Ross Harris was one of two composers present at the Te Papa Marae to hear their work being played (Michael Norris was the other). Ross spoke about the impression made upon him by hearing Bach’s “Goldberg Variations” played by a string quartet, so that his meditation, also for string quartet on the 25th Variation of Bach’s work seemed like a natural outcome of the experience. Variation 25 began by underlining the original work’s lyrical qualities, then introducing downwardly chromatic harmonies to “charge” the music with a kind of late romantic aura, filled with grave, scented beauty. Impassioned accents and phrase-beginnings vie with more circumspect passages, before a closely-worked scherzando-like episode invigorates the music, then gradually pares away the excess, until the notes take on a more pointillistic aspect as the piece explores different harmonic directions. A lovely solo from the violin, underpinned by the viola’s voice, calmly finishes the work.
While New Zealand composers often draw direct inspiration for their work from their immediate physical surroundings, they’re as liable to respond to wider cultural stimuli representing universal themes and preoccupations – so it is with Michael Norris’s Exitus, an exploration of four different geographical and cultural conceptions of afterworlds. The different scenarios are in themselves intensely poetic and descriptively colourful and varied, and the composer’s response does each of them rich justice. For example, Quidlivun, the Inuit afterworld, is the “Land of the Moon”, whose realisation draws largely peaceful sounds from the instruments, with occasional quasi-vocal intonations suggesting some kind of resigned lament, against a backdrop of patterned repetition that puts one in mind of a mantra or chant. Conversely, the Mayan Xibalba sounds a more fearful place, suggested by pungent-harmonied chords with slashing szfordandi, creating an oppressive, claustrophobic atmosphere; while the Norse Niflheim, the northern region of icy mists and fogs, features a spectral hymn-like melody played sotto voce by violins and viola, leaving the cello to explore some hauntingly stratospheric sonorities, with lovely, eerie harmonics. Finally, the North American Choctaw Indian afterworld of Oka Lusa Hacha (Black Water River) describes a trial by water for souls wishing to enter the proverbial Happy Hunting Grounds, the higher violins driving the primitive rhythms on while viola and ‘cello intone with great expressive force the rites of passage, dramatically exchanging roles at one point before the quartet of voices plunges as one into a concerted drive towards the place of destiny, the textures gradually dissolving and disappearing with a brief and disarming flourish.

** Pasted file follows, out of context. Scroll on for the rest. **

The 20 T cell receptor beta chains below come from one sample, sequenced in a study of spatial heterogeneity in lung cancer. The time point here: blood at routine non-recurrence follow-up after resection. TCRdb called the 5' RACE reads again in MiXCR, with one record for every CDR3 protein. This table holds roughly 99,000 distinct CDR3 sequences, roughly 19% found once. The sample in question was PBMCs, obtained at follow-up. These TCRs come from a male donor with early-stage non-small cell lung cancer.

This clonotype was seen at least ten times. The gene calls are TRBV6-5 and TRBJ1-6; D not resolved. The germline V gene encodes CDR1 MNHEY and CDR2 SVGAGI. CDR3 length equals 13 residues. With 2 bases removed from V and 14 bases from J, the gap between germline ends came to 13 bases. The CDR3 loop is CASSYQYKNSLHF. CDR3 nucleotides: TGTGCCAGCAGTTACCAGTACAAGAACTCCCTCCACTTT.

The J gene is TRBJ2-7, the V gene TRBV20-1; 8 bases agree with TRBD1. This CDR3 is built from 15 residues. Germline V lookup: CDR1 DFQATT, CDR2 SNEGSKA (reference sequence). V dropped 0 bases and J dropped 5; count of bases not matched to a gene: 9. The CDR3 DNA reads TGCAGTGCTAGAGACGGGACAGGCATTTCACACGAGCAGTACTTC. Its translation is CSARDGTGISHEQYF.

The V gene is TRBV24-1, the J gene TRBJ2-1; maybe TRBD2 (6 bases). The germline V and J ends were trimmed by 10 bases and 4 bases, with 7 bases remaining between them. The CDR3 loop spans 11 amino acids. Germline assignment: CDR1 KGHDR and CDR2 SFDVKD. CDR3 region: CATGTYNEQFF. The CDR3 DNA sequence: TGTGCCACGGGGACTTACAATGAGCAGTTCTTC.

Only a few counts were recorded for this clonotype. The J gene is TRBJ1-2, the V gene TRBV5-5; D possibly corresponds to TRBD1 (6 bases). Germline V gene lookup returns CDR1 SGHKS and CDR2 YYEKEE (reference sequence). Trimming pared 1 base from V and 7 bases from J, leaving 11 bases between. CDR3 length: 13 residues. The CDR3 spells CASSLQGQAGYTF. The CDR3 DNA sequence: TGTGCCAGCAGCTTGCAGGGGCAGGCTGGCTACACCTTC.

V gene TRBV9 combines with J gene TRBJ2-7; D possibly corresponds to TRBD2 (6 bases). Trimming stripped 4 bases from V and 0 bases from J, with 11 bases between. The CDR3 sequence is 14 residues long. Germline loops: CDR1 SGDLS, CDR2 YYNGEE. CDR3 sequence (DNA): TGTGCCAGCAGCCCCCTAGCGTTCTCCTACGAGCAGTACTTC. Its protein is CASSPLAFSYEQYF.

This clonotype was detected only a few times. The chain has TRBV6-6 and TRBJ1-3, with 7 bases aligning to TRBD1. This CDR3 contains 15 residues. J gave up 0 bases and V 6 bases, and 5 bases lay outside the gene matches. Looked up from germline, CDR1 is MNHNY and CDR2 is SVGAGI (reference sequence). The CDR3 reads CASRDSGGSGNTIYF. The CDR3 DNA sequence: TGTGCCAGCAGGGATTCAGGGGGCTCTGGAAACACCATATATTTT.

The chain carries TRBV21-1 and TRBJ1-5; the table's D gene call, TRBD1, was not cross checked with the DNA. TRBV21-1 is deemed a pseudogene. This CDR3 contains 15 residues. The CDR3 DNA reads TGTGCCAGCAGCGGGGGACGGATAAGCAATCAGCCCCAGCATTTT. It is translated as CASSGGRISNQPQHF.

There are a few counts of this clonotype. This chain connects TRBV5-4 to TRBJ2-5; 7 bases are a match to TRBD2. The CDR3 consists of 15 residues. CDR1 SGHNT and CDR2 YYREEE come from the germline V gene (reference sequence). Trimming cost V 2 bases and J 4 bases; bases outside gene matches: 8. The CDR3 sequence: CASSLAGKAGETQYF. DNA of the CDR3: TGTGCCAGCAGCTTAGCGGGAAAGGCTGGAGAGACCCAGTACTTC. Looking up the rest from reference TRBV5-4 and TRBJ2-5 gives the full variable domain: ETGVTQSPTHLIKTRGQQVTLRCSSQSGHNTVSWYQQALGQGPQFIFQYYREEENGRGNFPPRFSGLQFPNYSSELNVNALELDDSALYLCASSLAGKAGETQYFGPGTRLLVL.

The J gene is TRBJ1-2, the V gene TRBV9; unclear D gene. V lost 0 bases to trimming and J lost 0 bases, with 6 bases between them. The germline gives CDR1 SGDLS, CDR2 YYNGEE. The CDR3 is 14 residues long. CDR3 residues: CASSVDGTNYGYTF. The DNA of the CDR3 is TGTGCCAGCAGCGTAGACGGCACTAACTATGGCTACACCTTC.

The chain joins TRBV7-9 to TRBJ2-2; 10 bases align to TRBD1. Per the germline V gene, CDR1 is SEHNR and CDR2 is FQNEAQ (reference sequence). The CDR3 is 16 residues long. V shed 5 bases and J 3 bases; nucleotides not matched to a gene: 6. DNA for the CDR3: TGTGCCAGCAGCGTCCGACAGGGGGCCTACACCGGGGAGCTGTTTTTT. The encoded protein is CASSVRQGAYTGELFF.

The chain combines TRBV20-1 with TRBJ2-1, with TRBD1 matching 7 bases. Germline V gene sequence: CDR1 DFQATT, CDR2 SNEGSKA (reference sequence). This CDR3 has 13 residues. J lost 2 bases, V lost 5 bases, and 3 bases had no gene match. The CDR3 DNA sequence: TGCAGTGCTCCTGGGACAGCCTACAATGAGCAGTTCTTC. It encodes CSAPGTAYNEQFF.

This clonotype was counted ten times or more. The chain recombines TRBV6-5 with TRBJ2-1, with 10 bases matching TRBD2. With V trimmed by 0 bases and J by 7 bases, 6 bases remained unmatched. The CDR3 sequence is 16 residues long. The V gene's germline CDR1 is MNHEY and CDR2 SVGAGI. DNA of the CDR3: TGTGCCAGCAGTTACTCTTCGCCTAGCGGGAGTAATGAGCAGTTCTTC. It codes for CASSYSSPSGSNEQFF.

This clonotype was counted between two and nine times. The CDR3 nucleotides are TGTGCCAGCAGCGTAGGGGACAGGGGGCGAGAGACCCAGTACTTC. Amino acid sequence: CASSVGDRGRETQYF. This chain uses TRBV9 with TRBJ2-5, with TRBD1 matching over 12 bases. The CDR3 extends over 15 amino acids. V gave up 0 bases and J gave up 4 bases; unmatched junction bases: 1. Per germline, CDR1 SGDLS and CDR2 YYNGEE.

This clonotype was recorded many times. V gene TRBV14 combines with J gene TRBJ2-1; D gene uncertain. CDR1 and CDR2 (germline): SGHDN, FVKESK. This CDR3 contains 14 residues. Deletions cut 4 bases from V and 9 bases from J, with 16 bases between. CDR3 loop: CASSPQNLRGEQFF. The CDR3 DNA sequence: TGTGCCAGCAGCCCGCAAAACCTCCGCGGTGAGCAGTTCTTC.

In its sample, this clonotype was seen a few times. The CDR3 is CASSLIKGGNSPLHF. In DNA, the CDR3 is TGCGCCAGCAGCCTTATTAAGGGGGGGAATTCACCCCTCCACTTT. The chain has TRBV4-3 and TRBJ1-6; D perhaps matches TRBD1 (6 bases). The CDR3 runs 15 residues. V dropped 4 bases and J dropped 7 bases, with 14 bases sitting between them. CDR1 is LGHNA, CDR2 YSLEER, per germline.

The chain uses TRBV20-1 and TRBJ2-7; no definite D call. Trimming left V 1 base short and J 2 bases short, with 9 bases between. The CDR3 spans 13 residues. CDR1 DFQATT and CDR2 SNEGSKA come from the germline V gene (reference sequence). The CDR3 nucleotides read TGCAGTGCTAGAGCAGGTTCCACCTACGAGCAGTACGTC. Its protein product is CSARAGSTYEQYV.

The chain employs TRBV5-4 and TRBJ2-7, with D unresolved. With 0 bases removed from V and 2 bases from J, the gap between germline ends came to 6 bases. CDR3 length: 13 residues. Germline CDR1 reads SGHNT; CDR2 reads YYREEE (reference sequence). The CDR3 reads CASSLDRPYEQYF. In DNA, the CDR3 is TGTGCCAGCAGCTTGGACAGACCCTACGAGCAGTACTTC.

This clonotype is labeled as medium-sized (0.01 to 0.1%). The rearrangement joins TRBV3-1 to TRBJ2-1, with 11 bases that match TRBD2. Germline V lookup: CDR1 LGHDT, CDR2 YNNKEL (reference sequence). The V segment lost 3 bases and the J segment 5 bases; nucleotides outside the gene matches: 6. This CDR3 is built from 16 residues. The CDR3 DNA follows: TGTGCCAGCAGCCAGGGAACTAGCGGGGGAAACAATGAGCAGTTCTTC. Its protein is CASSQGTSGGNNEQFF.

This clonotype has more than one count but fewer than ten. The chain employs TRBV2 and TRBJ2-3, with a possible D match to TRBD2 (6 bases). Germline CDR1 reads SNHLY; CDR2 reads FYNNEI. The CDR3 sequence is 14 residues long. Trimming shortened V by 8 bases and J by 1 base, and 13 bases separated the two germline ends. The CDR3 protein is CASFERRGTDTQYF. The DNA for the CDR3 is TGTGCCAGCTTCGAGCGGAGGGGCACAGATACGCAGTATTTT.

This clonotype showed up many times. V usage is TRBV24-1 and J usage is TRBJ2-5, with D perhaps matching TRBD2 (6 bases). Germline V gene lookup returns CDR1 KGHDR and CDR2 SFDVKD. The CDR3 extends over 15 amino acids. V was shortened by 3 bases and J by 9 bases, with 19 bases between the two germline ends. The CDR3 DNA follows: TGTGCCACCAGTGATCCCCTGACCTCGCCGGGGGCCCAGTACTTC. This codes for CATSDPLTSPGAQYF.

A “return to life” came with Jack Body’s Three Transcriptions, similarly exploratory, if more “here-and-now” manifestations of humankind’s endlessly varied music-making – something of the alchemic spirit of Franz Liszt’s transcriptions for piano of all kinds of music was evoked by these realisations for string quartet, all from different parts of the world. What struck me from the outset was how the composer contrived to explore timbres from the instruments quite foreign to normal expectations regarding a string quartet’s “sound”, the melody in the first piece Long Gi Yi having, for example, a haunting and exotic vocal quality, around which the other instruments wove a sinuous ambience. The second piece, from Madagascar was called Ramandriana, a dance originally played on an eighteen-stringed bamboo tube zither, the quartet tossing pizzicato and arco phrases back and forth with great brio, across simple and compound rhythms. Finally, the slashing Ratschenita from Bulgaria with its wild 7/8 rhythms underpinned by guitar-like strummings and foot-stampings inspired exhilarating energies and momentums that got everybody’s juices pulsing and tingling in properly life-enhancing ways. A great concert, then, in a most stimulating environment – full marks to all!